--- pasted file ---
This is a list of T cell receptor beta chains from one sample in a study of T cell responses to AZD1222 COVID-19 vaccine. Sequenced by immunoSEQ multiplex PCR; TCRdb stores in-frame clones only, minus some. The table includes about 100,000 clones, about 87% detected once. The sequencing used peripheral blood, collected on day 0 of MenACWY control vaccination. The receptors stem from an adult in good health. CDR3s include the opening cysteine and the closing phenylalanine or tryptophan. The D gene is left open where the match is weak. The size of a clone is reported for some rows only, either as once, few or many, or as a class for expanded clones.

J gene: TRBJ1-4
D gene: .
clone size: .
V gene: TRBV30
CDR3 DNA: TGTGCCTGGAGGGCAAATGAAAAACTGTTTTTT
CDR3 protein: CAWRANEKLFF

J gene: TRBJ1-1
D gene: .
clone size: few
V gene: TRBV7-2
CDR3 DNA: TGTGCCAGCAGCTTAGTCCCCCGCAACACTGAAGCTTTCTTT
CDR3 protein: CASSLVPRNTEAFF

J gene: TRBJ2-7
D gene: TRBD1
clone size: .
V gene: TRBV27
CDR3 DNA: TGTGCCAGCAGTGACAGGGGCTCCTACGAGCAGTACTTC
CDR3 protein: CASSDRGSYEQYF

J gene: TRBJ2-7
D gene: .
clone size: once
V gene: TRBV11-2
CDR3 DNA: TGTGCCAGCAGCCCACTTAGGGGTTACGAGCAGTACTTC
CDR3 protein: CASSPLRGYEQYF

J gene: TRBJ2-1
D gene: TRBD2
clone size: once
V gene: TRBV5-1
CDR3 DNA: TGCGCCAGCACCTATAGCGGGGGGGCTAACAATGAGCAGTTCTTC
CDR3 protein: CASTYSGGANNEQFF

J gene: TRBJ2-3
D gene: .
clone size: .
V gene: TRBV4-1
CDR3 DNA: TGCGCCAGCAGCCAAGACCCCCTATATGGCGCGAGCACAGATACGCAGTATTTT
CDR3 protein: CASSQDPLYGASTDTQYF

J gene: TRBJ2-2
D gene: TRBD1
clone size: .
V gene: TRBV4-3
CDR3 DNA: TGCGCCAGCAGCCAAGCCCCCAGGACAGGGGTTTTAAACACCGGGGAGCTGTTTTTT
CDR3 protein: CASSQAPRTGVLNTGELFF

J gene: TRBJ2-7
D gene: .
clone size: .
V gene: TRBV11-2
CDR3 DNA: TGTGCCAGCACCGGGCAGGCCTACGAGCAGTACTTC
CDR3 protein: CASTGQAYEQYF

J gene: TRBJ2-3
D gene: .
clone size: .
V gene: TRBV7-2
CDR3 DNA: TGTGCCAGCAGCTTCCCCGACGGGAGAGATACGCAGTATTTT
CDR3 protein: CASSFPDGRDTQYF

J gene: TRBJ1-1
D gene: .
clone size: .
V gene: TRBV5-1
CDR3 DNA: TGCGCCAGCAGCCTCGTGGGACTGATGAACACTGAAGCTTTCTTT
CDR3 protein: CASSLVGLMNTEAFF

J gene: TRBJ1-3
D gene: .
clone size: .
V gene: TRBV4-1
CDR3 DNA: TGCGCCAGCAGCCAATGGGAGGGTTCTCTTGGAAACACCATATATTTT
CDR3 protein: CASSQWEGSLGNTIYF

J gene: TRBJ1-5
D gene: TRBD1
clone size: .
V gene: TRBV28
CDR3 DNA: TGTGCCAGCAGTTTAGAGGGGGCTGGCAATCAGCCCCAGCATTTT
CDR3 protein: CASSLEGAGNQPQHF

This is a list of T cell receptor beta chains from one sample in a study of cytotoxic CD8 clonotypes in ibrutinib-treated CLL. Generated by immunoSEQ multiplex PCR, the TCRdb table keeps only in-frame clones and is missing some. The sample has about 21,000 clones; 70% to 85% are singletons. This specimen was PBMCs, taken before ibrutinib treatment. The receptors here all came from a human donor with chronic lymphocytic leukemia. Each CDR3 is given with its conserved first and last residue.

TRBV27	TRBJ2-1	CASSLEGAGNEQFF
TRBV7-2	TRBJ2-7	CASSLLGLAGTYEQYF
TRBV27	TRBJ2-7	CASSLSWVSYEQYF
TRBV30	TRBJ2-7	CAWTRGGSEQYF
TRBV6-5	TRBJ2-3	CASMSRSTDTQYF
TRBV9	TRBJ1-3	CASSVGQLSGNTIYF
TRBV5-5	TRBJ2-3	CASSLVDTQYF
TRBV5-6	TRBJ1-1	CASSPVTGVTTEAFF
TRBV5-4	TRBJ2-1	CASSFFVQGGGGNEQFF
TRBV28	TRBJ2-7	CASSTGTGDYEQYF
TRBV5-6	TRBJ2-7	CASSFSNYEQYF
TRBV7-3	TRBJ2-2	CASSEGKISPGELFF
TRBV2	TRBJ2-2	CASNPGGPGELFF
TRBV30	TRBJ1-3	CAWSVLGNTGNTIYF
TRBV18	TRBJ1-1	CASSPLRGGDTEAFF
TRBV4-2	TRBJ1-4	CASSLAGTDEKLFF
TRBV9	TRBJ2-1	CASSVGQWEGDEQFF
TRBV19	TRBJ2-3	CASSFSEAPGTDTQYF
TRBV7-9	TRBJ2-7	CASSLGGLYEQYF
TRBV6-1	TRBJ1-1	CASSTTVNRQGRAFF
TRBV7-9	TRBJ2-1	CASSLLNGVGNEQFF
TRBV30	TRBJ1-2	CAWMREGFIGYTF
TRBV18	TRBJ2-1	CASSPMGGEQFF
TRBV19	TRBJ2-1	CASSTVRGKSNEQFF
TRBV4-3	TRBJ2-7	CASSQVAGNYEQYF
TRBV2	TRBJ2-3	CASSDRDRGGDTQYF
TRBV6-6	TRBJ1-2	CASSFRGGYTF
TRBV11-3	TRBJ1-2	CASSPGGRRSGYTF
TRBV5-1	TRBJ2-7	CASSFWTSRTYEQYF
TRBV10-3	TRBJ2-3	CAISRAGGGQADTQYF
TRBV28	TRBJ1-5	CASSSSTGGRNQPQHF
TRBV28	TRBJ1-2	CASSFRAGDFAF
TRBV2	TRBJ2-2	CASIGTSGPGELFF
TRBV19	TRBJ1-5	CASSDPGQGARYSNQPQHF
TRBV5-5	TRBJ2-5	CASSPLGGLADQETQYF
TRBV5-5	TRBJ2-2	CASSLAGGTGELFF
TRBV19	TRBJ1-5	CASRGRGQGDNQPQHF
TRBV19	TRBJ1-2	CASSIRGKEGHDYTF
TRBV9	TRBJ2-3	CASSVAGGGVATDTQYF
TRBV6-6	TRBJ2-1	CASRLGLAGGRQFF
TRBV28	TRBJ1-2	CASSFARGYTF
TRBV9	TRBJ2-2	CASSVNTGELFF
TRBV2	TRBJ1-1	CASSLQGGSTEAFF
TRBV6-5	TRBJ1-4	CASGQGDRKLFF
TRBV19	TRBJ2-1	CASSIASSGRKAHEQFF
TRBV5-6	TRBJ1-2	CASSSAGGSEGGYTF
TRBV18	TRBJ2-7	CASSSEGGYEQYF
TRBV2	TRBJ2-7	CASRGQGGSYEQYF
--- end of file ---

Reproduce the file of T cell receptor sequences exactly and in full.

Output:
This is a list of T cell receptor beta chains from one sample in a study of T cell responses to AZD1222 COVID-19 vaccine. Sequenced by immunoSEQ multiplex PCR; TCRdb stores in-frame clones only, minus some. The table includes about 100,000 clones, about 87% detected once. The sequencing used peripheral blood, collected on day 0 of MenACWY control vaccination. The receptors stem from an adult in good health. CDR3s include the opening cysteine and the closing phenylalanine or tryptophan. The D gene is left open where the match is weak. The size of a clone is reported for some rows only, either as once, few or many, or as a class for expanded clones.

J gene: TRBJ1-4
D gene: .
clone size: .
V gene: TRBV30
CDR3 DNA: TGTGCCTGGAGGGCAAATGAAAAACTGTTTTTT
CDR3 protein: CAWRANEKLFF

J gene: TRBJ1-1
D gene: .
clone size: few
V gene: TRBV7-2
CDR3 DNA: TGTGCCAGCAGCTTAGTCCCCCGCAACACTGAAGCTTTCTTT
CDR3 protein: CASSLVPRNTEAFF

J gene: TRBJ2-7
D gene: TRBD1
clone size: .
V gene: TRBV27
CDR3 DNA: TGTGCCAGCAGTGACAGGGGCTCCTACGAGCAGTACTTC
CDR3 protein: CASSDRGSYEQYF

J gene: TRBJ2-7
D gene: .
clone size: once
V gene: TRBV11-2
CDR3 DNA: TGTGCCAGCAGCCCACTTAGGGGTTACGAGCAGTACTTC
CDR3 protein: CASSPLRGYEQYF

J gene: TRBJ2-1
D gene: TRBD2
clone size: once
V gene: TRBV5-1
CDR3 DNA: TGCGCCAGCACCTATAGCGGGGGGGCTAACAATGAGCAGTTCTTC
CDR3 protein: CASTYSGGANNEQFF

J gene: TRBJ2-3
D gene: .
clone size: .
V gene: TRBV4-1
CDR3 DNA: TGCGCCAGCAGCCAAGACCCCCTATATGGCGCGAGCACAGATACGCAGTATTTT
CDR3 protein: CASSQDPLYGASTDTQYF

J gene: TRBJ2-2
D gene: TRBD1
clone size: .
V gene: TRBV4-3
CDR3 DNA: TGCGCCAGCAGCCAAGCCCCCAGGACAGGGGTTTTAAACACCGGGGAGCTGTTTTTT
CDR3 protein: CASSQAPRTGVLNTGELFF

J gene: TRBJ2-7
D gene: .
clone size: .
V gene: TRBV11-2
CDR3 DNA: TGTGCCAGCACCGGGCAGGCCTACGAGCAGTACTTC
CDR3 protein: CASTGQAYEQYF

J gene: TRBJ2-3
D gene: .
clone size: .
V gene: TRBV7-2
CDR3 DNA: TGTGCCAGCAGCTTCCCCGACGGGAGAGATACGCAGTATTTT
CDR3 protein: CASSFPDGRDTQYF

J gene: TRBJ1-1
D gene: .
clone size: .
V gene: TRBV5-1
CDR3 DNA: TGCGCCAGCAGCCTCGTGGGACTGATGAACACTGAAGCTTTCTTT
CDR3 protein: CASSLVGLMNTEAFF

J gene: TRBJ1-3
D gene: .
clone size: .
V gene: TRBV4-1
CDR3 DNA: TGCGCCAGCAGCCAATGGGAGGGTTCTCTTGGAAACACCATATATTTT
CDR3 protein: CASSQWEGSLGNTIYF

J gene: TRBJ1-5
D gene: TRBD1
clone size: .
V gene: TRBV28
CDR3 DNA: TGTGCCAGCAGTTTAGAGGGGGCTGGCAATCAGCCCCAGCATTTT
CDR3 protein: CASSLEGAGNQPQHF

This is a list of T cell receptor beta chains from one sample in a study of cytotoxic CD8 clonotypes in ibrutinib-treated CLL. Generated by immunoSEQ multiplex PCR, the TCRdb table keeps only in-frame clones and is missing some. The sample has about 21,000 clones; 70% to 85% are singletons. This specimen was PBMCs, taken before ibrutinib treatment. The receptors here all came from a human donor with chronic lymphocytic leukemia. Each CDR3 is given with its conserved first and last residue.

TRBV27	TRBJ2-1	CASSLEGAGNEQFF
TRBV7-2	TRBJ2-7	CASSLLGLAGTYEQYF
TRBV27	TRBJ2-7	CASSLSWVSYEQYF
TRBV30	TRBJ2-7	CAWTRGGSEQYF
TRBV6-5	TRBJ2-3	CASMSRSTDTQYF
TRBV9	TRBJ1-3	CASSVGQLSGNTIYF
TRBV5-5	TRBJ2-3	CASSLVDTQYF
TRBV5-6	TRBJ1-1	CASSPVTGVTTEAFF
TRBV5-4	TRBJ2-1	CASSFFVQGGGGNEQFF
TRBV28	TRBJ2-7	CASSTGTGDYEQYF
TRBV5-6	TRBJ2-7	CASSFSNYEQYF
TRBV7-3	TRBJ2-2	CASSEGKISPGELFF
TRBV2	TRBJ2-2	CASNPGGPGELFF
TRBV30	TRBJ1-3	CAWSVLGNTGNTIYF
TRBV18	TRBJ1-1	CASSPLRGGDTEAFF
TRBV4-2	TRBJ1-4	CASSLAGTDEKLFF
TRBV9	TRBJ2-1	CASSVGQWEGDEQFF
TRBV19	TRBJ2-3	CASSFSEAPGTDTQYF
TRBV7-9	TRBJ2-7	CASSLGGLYEQYF
TRBV6-1	TRBJ1-1	CASSTTVNRQGRAFF
TRBV7-9	TRBJ2-1	CASSLLNGVGNEQFF
TRBV30	TRBJ1-2	CAWMREGFIGYTF
TRBV18	TRBJ2-1	CASSPMGGEQFF
TRBV19	TRBJ2-1	CASSTVRGKSNEQFF
TRBV4-3	TRBJ2-7	CASSQVAGNYEQYF
TRBV2	TRBJ2-3	CASSDRDRGGDTQYF
TRBV6-6	TRBJ1-2	CASSFRGGYTF
TRBV11-3	TRBJ1-2	CASSPGGRRSGYTF
TRBV5-1	TRBJ2-7	CASSFWTSRTYEQYF
TRBV10-3	TRBJ2-3	CAISRAGGGQADTQYF
TRBV28	TRBJ1-5	CASSSSTGGRNQPQHF
TRBV28	TRBJ1-2	CASSFRAGDFAF
TRBV2	TRBJ2-2	CASIGTSGPGELFF
TRBV19	TRBJ1-5	CASSDPGQGARYSNQPQHF
TRBV5-5	TRBJ2-5	CASSPLGGLADQETQYF
TRBV5-5	TRBJ2-2	CASSLAGGTGELFF
TRBV19	TRBJ1-5	CASRGRGQGDNQPQHF
TRBV19	TRBJ1-2	CASSIRGKEGHDYTF
TRBV9	TRBJ2-3	CASSVAGGGVATDTQYF
TRBV6-6	TRBJ2-1	CASRLGLAGGRQFF
TRBV28	TRBJ1-2	CASSFARGYTF
TRBV9	TRBJ2-2	CASSVNTGELFF
TRBV2	TRBJ1-1	CASSLQGGSTEAFF
TRBV6-5	TRBJ1-4	CASGQGDRKLFF
TRBV19	TRBJ2-1	CASSIASSGRKAHEQFF
TRBV5-6	TRBJ1-2	CASSSAGGSEGGYTF
TRBV18	TRBJ2-7	CASSSEGGYEQYF
TRBV2	TRBJ2-7	CASRGQGGSYEQYF